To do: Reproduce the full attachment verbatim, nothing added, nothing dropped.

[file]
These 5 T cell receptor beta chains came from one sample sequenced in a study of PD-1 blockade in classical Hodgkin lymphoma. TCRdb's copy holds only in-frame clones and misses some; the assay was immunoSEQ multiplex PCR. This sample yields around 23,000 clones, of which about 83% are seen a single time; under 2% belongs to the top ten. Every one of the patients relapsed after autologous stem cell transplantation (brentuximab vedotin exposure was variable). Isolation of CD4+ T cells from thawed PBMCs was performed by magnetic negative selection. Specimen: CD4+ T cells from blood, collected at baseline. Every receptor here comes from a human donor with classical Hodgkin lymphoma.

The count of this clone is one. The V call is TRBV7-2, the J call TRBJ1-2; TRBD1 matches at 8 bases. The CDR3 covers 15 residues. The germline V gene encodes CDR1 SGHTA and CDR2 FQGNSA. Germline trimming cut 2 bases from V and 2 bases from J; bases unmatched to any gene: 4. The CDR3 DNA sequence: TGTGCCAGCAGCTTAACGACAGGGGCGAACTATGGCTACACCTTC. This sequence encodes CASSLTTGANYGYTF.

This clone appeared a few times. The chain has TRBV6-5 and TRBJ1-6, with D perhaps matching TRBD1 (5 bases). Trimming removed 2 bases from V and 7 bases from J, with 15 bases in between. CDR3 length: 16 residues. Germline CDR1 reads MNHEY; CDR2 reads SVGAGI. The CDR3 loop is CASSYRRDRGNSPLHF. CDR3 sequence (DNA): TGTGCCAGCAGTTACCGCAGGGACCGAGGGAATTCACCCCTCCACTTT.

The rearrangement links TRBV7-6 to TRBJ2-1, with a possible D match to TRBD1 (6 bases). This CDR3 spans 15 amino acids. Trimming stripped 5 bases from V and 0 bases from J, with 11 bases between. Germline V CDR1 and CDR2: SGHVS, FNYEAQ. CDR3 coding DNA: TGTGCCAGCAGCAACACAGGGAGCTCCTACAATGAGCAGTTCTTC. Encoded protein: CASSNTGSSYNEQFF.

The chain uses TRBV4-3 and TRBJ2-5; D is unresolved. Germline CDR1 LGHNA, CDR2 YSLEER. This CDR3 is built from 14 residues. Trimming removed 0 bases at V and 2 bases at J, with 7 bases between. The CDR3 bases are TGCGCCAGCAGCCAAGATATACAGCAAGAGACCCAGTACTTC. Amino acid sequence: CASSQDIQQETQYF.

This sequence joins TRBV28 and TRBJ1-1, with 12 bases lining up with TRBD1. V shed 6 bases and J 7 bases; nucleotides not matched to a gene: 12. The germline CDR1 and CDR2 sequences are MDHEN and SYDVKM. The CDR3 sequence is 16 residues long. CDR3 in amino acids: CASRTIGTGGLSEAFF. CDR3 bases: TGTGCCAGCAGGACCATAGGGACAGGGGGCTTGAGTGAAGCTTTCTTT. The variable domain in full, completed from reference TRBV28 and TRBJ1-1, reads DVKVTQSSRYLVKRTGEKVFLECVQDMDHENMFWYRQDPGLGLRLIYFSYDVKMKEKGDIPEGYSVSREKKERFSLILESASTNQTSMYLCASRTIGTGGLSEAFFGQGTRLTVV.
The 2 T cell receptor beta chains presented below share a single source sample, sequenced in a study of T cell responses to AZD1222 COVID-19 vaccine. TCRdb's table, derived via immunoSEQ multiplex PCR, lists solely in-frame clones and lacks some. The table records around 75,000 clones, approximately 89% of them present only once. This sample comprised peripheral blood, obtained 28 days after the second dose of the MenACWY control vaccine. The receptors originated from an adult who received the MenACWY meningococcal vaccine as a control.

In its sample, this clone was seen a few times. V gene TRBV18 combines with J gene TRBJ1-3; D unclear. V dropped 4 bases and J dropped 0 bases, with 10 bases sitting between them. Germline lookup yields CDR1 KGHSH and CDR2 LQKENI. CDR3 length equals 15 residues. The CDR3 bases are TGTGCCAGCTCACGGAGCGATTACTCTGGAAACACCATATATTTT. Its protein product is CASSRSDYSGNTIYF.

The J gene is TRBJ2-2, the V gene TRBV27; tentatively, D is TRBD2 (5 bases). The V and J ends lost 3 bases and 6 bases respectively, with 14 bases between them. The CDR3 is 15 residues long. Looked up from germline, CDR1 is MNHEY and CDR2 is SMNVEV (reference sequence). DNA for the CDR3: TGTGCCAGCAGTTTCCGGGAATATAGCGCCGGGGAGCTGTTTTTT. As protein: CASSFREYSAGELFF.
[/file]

These 5 T cell receptor beta chains came from one sample sequenced in a study of PD-1 blockade in classical Hodgkin lymphoma. TCRdb's copy holds only in-frame clones and misses some; the assay was immunoSEQ multiplex PCR. This sample yields around 23,000 clones, of which about 83% are seen a single time; under 2% belongs to the top ten. Every one of the patients relapsed after autologous stem cell transplantation (brentuximab vedotin exposure was variable). Isolation of CD4+ T cells from thawed PBMCs was performed by magnetic negative selection. Specimen: CD4+ T cells from blood, collected at baseline. Every receptor here comes from a human donor with classical Hodgkin lymphoma.

The count of this clone is one. The V call is TRBV7-2, the J call TRBJ1-2; TRBD1 matches at 8 bases. The CDR3 covers 15 residues. The germline V gene encodes CDR1 SGHTA and CDR2 FQGNSA. Germline trimming cut 2 bases from V and 2 bases from J; bases unmatched to any gene: 4. The CDR3 DNA sequence: TGTGCCAGCAGCTTAACGACAGGGGCGAACTATGGCTACACCTTC. This sequence encodes CASSLTTGANYGYTF.

This clone appeared a few times. The chain has TRBV6-5 and TRBJ1-6, with D perhaps matching TRBD1 (5 bases). Trimming removed 2 bases from V and 7 bases from J, with 15 bases in between. CDR3 length: 16 residues. Germline CDR1 reads MNHEY; CDR2 reads SVGAGI. The CDR3 loop is CASSYRRDRGNSPLHF. CDR3 sequence (DNA): TGTGCCAGCAGTTACCGCAGGGACCGAGGGAATTCACCCCTCCACTTT.

The rearrangement links TRBV7-6 to TRBJ2-1, with a possible D match to TRBD1 (6 bases). This CDR3 spans 15 amino acids. Trimming stripped 5 bases from V and 0 bases from J, with 11 bases between. Germline V CDR1 and CDR2: SGHVS, FNYEAQ. CDR3 coding DNA: TGTGCCAGCAGCAACACAGGGAGCTCCTACAATGAGCAGTTCTTC. Encoded protein: CASSNTGSSYNEQFF.

The chain uses TRBV4-3 and TRBJ2-5; D is unresolved. Germline CDR1 LGHNA, CDR2 YSLEER. This CDR3 is built from 14 residues. Trimming removed 0 bases at V and 2 bases at J, with 7 bases between. The CDR3 bases are TGCGCCAGCAGCCAAGATATACAGCAAGAGACCCAGTACTTC. Amino acid sequence: CASSQDIQQETQYF.

This sequence joins TRBV28 and TRBJ1-1, with 12 bases lining up with TRBD1. V shed 6 bases and J 7 bases; nucleotides not matched to a gene: 12. The germline CDR1 and CDR2 sequences are MDHEN and SYDVKM. The CDR3 sequence is 16 residues long. CDR3 in amino acids: CASRTIGTGGLSEAFF. CDR3 bases: TGTGCCAGCAGGACCATAGGGACAGGGGGCTTGAGTGAAGCTTTCTTT. The variable domain in full, completed from reference TRBV28 and TRBJ1-1, reads DVKVTQSSRYLVKRTGEKVFLECVQDMDHENMFWYRQDPGLGLRLIYFSYDVKMKEKGDIPEGYSVSREKKERFSLILESASTNQTSMYLCASRTIGTGGLSEAFFGQGTRLTVV.
The 2 T cell receptor beta chains presented below share a single source sample, sequenced in a study of T cell responses to AZD1222 COVID-19 vaccine. TCRdb's table, derived via immunoSEQ multiplex PCR, lists solely in-frame clones and lacks some. The table records around 75,000 clones, approximately 89% of them present only once. This sample comprised peripheral blood, obtained 28 days after the second dose of the MenACWY control vaccine. The receptors originated from an adult who received the MenACWY meningococcal vaccine as a control.

In its sample, this clone was seen a few times. V gene TRBV18 combines with J gene TRBJ1-3; D unclear. V dropped 4 bases and J dropped 0 bases, with 10 bases sitting between them. Germline lookup yields CDR1 KGHSH and CDR2 LQKENI. CDR3 length equals 15 residues. The CDR3 bases are TGTGCCAGCTCACGGAGCGATTACTCTGGAAACACCATATATTTT. Its protein product is CASSRSDYSGNTIYF.

The J gene is TRBJ2-2, the V gene TRBV27; tentatively, D is TRBD2 (5 bases). The V and J ends lost 3 bases and 6 bases respectively, with 14 bases between them. The CDR3 is 15 residues long. Looked up from germline, CDR1 is MNHEY and CDR2 is SMNVEV (reference sequence). DNA for the CDR3: TGTGCCAGCAGTTTCCGGGAATATAGCGCCGGGGAGCTGTTTTTT. As protein: CASSFREYSAGELFF.